About the U.S.-Taliban agreement, Speaker Nancy Pelosi issued this statement:
“Many significant additional steps remain to achieve comprehensive and enduring peace. These steps include the opening of critical intra-Afghan negotiations between Afghan political leaders, the Taliban and civil society to advance a political settlement and permanent, sustainable ceasefire agreement.”
The exclusion of women and Afghan government officials further diminishes the United States’ efforts in helping to rebuild a modern government that supports democracy in Afghanistan.
The Afghan people—especially Afghan women—have made it clear time and again that they do not want to go back to where Afghanistan was under the Taliban rule. They want modern, free and secure lives which include access to education, healthcare and freedom of the media and with human rights for all.
The Taliban must not succeed in rolling back the progress that has been hard-earned by Afghans, the U.S. and our international allies.
“Women of my generation have not forgotten the reign of the Taliban and we are as always worried for the future,” said Zarifa Ghafari, an Afghan mayor who was honored for her courage by the U.S. State Department this week. “Therefore, let me ask for your continued support to ensure that [the] Afghan peace process does not erase the gains that have been made since the dark days of the Taliban regime.”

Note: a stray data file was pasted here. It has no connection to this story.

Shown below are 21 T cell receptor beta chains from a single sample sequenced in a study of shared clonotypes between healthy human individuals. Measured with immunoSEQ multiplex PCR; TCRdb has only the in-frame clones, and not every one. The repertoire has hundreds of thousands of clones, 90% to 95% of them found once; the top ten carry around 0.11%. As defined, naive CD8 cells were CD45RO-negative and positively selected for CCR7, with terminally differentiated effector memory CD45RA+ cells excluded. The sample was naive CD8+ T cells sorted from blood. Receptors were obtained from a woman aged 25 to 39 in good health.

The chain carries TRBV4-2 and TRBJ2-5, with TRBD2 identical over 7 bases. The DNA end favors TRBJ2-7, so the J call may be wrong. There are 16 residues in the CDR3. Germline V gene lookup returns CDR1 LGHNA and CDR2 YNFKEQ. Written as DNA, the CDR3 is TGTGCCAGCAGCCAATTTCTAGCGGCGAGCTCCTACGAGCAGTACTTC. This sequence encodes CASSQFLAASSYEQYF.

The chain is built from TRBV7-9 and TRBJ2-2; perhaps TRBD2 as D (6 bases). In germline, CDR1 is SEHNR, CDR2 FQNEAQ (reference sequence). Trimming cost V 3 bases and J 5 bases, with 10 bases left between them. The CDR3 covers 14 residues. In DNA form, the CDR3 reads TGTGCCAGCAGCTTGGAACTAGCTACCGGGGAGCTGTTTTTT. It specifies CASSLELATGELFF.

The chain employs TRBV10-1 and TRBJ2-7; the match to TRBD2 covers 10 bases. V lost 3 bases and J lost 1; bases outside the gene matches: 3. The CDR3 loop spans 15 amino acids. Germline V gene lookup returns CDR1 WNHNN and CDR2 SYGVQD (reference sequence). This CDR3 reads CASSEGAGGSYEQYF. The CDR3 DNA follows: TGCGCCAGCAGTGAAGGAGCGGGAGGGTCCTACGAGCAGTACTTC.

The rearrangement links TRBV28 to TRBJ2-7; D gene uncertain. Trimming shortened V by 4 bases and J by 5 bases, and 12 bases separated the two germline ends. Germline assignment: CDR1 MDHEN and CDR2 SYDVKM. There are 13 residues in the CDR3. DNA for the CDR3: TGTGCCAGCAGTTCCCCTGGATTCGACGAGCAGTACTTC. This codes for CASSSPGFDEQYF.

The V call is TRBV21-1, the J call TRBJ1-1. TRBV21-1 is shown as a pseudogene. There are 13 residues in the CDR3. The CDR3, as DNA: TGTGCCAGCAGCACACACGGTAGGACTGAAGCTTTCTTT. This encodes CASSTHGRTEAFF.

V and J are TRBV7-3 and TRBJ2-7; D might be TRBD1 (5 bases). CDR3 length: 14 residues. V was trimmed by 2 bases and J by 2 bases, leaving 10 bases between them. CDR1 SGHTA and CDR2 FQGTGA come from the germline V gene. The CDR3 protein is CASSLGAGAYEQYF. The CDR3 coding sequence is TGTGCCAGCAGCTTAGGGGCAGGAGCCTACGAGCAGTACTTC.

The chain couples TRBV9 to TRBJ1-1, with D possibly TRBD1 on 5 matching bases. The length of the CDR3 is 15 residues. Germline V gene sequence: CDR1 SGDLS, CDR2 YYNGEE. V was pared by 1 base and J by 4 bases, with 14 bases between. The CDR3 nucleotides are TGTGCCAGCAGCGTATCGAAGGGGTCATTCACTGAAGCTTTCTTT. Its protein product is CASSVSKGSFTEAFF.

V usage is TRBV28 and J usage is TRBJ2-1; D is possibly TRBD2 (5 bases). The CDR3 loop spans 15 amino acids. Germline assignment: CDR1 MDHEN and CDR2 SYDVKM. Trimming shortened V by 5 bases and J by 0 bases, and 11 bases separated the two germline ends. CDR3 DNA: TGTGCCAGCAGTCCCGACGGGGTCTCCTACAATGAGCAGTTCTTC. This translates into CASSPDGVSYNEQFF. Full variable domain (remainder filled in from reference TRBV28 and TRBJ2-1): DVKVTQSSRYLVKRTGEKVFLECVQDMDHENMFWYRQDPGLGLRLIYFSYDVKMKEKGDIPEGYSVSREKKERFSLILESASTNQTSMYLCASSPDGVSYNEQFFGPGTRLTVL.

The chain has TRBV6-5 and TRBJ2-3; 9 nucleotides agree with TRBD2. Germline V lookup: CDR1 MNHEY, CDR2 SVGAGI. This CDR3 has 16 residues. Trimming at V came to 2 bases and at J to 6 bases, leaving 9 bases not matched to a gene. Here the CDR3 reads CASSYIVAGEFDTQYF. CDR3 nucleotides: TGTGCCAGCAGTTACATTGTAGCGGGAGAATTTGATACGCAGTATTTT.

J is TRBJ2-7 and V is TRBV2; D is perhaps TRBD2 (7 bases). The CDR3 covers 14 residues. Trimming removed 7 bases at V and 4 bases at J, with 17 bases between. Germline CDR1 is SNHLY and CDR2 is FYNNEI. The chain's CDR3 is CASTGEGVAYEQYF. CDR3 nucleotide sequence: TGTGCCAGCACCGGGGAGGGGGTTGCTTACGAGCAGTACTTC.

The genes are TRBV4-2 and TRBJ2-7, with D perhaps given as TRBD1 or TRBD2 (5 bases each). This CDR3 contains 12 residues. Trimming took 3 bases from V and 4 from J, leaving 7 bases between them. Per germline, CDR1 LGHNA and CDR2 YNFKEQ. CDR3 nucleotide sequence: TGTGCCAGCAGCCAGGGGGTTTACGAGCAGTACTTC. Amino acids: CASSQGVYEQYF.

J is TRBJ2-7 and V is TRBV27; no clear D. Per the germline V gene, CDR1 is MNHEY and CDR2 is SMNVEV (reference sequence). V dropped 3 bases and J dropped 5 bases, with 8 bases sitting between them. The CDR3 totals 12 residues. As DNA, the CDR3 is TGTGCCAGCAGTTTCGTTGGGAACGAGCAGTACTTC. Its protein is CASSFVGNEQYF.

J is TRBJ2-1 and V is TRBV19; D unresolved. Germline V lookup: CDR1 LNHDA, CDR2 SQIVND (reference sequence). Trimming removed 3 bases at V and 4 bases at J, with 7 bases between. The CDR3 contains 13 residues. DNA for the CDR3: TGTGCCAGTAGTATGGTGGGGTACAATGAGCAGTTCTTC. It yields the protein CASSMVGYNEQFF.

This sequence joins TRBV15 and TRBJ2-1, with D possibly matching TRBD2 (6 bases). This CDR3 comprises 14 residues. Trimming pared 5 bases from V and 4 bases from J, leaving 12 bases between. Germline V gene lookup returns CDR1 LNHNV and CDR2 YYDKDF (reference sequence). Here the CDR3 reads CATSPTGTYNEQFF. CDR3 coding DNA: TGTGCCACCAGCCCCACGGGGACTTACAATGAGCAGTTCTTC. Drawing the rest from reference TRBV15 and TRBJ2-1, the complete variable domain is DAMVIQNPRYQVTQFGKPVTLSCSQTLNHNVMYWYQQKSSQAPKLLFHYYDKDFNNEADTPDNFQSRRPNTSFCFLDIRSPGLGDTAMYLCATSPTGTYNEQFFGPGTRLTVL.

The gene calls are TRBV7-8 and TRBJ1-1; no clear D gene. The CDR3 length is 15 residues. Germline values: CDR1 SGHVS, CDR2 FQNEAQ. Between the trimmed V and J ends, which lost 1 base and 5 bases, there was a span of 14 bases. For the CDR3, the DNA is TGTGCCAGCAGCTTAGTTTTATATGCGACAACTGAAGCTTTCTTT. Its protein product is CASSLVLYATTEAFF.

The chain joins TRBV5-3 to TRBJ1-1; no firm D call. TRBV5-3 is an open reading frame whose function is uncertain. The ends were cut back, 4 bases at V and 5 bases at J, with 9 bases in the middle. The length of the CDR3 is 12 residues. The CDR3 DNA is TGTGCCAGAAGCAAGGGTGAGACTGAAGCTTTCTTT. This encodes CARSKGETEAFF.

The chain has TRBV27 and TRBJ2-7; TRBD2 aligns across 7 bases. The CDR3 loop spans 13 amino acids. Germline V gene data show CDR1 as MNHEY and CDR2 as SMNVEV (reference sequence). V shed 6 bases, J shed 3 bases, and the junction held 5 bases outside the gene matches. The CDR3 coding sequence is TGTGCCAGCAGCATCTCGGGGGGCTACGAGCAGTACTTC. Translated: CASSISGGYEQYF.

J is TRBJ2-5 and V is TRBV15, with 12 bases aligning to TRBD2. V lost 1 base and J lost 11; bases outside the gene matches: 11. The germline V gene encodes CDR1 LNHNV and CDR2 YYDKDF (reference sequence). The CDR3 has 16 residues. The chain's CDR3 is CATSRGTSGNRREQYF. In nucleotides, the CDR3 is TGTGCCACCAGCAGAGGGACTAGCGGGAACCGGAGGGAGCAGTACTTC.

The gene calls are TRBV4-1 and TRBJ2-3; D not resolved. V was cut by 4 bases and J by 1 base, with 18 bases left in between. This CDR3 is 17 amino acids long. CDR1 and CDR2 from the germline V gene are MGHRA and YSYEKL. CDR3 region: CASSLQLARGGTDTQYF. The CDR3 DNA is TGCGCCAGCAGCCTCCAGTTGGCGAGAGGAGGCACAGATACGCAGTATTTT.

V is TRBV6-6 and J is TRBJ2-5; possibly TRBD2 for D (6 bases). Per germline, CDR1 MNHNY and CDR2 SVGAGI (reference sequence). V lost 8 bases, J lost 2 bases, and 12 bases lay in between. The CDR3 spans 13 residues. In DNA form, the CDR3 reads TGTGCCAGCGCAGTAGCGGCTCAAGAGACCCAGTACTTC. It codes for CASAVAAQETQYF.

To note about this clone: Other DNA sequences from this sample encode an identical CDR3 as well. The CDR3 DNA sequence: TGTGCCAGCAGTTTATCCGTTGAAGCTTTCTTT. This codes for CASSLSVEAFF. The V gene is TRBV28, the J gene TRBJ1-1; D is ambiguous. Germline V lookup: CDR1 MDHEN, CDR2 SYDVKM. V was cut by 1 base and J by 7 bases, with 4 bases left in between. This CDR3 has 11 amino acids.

Through the peace process, the U.S. must not inadvertently help the Taliban to impose their brutal edicts on the Afghan people.
And experts agree. Today, in an op-ed for The Hill, Melanne Verveer—executive director of Georgetown University’s Institute for Women, Peace and Security—and Carla Koppell—adjunct assistant professor and distinguished fellow at the Georgetown Institute for Women, Peace and Security—wrote: